How To Make The Perfect Pan Pizza Crust

Dough Should Rise For At Least 4 Hours To Get Airy, Crispy Crust

Rosemary potato pizza
Rosemary-Garlic Potato Pizza from “Perfect Pan Pizza.” Photo by Johnny Autry

Americans’ love for pizza is well documented. From New York style to Chicago deep dish, pizza comes in a lot of shapes and sizes.

And yet, making your own pizza at home with the perfect crust and toppings can feel too daunting compared to calling your favorite pizza place for delivery. But Peter Reinhart, author of “Perfect Pan Pizza,” says you can’t really screw it up.

“Pizza is low risk because there’s only two kinds of pizza around: There’s good and there’s very good,” he said.

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And the easiest version to make at home may be the most underutilized — pan pizza.

There are a couple of easy tricks that make the difference between good and great pizza, Reinhart said. One of those tricks is to make the dough at least a day in advance.

“Let it rise very, very slowly in the refrigerator,” he said. “It changes everything about the dough … brought about through enzyme development and yeast and bacterial fermentation.”

Reinhart lets the dough rise in the refrigerator overnight. He then takes it out of the refrigerator at least four hours before he wants to bake it.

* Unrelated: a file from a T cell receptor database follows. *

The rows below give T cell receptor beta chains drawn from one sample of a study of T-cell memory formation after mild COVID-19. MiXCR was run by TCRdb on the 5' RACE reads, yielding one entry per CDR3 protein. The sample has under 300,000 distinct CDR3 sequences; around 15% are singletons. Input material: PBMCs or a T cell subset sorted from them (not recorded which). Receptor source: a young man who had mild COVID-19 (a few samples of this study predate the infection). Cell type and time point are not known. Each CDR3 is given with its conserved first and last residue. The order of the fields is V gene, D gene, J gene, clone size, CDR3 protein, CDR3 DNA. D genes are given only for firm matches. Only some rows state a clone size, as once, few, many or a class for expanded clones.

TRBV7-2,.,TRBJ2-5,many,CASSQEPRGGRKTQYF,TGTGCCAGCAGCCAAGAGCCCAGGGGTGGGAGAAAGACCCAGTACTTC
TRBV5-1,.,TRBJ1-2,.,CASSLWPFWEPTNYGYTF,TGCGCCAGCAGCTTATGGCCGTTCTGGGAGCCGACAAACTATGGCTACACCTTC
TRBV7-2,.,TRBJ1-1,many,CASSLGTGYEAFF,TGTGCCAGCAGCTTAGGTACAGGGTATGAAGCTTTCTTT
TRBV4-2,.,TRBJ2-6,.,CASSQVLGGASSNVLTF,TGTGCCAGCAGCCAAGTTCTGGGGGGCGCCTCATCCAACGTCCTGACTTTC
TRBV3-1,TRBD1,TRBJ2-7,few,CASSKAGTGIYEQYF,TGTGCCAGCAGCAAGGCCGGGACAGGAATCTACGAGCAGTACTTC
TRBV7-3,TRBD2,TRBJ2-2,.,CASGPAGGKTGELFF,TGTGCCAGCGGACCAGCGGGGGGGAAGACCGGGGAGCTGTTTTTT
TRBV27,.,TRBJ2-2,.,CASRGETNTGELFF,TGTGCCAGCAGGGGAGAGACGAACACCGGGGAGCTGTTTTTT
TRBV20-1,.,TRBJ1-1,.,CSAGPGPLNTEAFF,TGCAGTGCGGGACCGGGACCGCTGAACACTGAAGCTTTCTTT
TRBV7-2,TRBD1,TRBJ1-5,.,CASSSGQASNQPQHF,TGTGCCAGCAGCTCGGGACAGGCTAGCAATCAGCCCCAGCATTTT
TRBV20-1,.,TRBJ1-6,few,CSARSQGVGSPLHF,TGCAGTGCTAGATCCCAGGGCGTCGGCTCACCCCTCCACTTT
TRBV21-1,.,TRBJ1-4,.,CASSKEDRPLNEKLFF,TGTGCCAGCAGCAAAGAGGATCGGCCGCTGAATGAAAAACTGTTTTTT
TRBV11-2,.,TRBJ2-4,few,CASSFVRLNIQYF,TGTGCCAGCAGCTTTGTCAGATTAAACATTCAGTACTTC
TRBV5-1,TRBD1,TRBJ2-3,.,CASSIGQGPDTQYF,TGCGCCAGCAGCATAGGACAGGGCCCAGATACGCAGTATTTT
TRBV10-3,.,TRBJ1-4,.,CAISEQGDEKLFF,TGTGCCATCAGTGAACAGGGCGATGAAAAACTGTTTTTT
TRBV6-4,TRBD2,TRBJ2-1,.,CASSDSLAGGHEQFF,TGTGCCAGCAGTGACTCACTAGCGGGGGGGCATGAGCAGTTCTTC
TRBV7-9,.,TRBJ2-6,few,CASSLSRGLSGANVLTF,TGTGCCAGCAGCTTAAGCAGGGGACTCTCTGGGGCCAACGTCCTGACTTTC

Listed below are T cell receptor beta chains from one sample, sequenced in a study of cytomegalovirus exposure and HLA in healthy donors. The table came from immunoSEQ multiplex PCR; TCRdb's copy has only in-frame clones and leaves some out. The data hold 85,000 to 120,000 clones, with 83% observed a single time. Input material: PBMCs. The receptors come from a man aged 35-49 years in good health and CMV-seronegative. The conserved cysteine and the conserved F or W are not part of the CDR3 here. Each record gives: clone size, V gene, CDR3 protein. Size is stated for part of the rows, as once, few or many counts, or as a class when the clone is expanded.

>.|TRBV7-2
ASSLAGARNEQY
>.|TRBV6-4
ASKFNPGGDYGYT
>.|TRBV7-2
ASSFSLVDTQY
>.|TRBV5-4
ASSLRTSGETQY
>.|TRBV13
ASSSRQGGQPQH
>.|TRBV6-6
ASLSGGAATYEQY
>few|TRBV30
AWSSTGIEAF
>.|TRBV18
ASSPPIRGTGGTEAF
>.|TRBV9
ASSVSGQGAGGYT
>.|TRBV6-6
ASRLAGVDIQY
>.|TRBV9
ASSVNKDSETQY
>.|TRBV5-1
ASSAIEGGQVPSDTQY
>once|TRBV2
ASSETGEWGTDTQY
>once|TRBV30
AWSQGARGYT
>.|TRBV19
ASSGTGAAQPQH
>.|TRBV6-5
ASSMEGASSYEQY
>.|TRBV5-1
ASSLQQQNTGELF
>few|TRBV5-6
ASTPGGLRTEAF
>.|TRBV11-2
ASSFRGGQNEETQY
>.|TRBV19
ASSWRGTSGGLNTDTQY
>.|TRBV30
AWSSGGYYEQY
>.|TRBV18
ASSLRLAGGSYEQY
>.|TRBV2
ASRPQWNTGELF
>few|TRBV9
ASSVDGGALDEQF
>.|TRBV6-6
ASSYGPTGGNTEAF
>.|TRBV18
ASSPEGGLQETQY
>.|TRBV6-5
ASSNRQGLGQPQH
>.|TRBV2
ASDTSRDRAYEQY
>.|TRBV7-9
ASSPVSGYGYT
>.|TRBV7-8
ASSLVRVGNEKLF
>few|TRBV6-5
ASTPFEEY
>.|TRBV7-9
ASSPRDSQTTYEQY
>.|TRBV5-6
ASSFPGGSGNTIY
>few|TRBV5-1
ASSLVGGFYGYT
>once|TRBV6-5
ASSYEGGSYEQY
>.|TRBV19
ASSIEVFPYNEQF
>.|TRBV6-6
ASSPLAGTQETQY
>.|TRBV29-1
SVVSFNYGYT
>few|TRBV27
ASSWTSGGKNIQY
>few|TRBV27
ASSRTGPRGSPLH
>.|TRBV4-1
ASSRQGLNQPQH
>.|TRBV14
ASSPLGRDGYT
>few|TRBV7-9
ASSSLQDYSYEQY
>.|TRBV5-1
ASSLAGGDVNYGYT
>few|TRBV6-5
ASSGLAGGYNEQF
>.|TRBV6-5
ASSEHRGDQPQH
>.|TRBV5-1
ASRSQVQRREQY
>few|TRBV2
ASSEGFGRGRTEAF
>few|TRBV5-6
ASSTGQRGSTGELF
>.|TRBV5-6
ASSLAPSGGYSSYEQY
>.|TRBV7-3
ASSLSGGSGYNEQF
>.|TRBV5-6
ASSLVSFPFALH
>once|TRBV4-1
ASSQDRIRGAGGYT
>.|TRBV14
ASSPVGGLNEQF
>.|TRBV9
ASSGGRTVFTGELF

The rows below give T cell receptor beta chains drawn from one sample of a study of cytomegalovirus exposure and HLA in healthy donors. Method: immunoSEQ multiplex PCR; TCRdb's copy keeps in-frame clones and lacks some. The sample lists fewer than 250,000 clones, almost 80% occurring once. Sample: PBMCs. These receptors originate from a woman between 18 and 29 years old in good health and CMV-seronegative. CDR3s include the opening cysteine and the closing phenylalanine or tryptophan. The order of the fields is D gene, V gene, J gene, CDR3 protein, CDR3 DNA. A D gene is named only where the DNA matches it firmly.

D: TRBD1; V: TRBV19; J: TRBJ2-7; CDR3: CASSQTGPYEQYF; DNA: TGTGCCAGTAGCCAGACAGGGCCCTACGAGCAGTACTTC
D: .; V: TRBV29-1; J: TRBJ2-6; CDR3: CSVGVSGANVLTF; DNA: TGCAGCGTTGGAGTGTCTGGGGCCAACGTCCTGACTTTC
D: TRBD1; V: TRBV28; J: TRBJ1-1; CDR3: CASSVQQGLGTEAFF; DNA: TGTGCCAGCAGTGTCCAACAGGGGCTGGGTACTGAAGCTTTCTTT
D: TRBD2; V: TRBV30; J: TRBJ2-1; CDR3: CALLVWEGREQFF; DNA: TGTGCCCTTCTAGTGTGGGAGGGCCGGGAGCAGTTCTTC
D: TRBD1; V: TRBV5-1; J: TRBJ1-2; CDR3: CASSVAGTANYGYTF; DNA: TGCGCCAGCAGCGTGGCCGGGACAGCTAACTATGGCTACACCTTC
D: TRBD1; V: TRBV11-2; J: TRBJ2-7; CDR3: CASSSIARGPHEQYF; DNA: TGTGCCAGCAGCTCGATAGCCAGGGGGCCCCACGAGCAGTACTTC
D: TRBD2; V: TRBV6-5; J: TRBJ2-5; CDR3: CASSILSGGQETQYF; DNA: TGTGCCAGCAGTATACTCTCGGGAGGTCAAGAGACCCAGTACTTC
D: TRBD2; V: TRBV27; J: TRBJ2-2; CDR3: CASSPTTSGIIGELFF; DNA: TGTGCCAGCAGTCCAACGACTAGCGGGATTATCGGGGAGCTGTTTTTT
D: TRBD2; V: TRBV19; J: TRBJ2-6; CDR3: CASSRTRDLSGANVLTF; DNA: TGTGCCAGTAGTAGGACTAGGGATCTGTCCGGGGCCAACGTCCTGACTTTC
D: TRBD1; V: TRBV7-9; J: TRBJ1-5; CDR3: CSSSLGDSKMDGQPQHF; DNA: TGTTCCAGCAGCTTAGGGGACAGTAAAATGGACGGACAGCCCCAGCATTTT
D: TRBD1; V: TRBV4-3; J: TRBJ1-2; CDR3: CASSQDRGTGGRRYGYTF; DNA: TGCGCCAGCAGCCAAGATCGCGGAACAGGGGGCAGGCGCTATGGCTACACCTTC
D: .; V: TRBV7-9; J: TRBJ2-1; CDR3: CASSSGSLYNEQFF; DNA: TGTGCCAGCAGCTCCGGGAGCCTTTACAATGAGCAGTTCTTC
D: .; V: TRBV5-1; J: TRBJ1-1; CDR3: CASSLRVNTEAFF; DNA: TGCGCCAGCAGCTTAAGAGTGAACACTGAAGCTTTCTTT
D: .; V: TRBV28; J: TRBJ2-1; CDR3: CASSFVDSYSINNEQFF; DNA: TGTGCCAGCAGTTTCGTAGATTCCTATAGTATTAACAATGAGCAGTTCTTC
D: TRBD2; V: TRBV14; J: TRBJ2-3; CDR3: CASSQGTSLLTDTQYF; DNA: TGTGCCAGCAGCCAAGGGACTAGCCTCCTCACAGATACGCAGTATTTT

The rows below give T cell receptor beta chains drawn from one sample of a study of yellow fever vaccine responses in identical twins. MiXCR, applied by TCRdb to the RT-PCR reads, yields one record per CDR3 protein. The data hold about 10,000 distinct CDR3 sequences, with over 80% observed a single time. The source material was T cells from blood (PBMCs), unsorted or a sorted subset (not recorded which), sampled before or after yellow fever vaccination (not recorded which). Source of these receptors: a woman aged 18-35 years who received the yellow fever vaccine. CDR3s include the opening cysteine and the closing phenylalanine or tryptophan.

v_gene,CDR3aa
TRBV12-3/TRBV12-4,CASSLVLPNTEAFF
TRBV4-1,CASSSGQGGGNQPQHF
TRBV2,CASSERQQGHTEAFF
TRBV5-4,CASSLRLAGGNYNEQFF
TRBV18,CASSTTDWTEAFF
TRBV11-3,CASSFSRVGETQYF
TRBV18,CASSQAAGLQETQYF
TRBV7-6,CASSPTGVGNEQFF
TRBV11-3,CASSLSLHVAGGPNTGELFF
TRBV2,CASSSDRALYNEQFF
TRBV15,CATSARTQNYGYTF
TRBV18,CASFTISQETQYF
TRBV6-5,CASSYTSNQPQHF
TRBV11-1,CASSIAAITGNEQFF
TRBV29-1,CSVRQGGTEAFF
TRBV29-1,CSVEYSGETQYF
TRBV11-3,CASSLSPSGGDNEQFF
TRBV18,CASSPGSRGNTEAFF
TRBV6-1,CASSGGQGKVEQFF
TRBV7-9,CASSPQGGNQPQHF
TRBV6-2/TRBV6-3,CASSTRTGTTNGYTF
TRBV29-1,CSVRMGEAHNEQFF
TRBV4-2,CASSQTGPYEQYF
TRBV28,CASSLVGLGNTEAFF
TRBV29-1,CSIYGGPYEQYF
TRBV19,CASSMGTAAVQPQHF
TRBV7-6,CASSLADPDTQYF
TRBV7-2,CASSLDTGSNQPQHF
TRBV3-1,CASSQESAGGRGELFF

“(It) takes about four hours for the dough to wake up, for the yeast to sort of come back to life and to start fermenting the dough and for you to get those beautiful airy pockets,” he said.

The first hour is about stretching the dough to fit the pan — doing it too quickly leaves the dough prone to ripping, he said.

“Spread by pressing it out with your fingertips and give it a 20 minute rest, every 20 minute resting period allows the dough to spread a little bit more the next time,” Reinhart said. “By the end of the hour — what I call the dimpling of the dough — it will eventually cover and fill the whole pan.”

Umberto’s-Style Grandma Pie from “Perfect Pan Pizza” by Peter Reinhart. Photo by Johnny Autry

Another trick to getting the perfect crust, which Reinhart calls game-changing, is to put half the cheese on the dough before you let it rise, and the other half right before you bake the pizza.

“As the dough rises, it embeds the cheese in the dough so that when you bite into this slice of pizza, I kid you not, it’s like eating the best grilled cheese sandwich with a pizza on top,” he said. “It will ruin you forever for pizza.”

Once you have the crust mastered, Reinhart said to get creative with your toppings. He often turns to a tried and true recipe, Susan’s Rosemary-Garlic Potatoes Pizza, which combines the potato, garlic, rosemary trio with balsamic vinegar, prosciutto, kale and cherry tomatoes.

Reinhart said much of his inspiration for toppings come from classic sandwich combos.

“A sandwich is like the kissing cousin of a pizza — a dough with something on it and a sandwich is dough with something in it,” he said.

His final piece of advice: Keep it simple at first. As you go you’ll get more confident and come up with your own ideas and variations.

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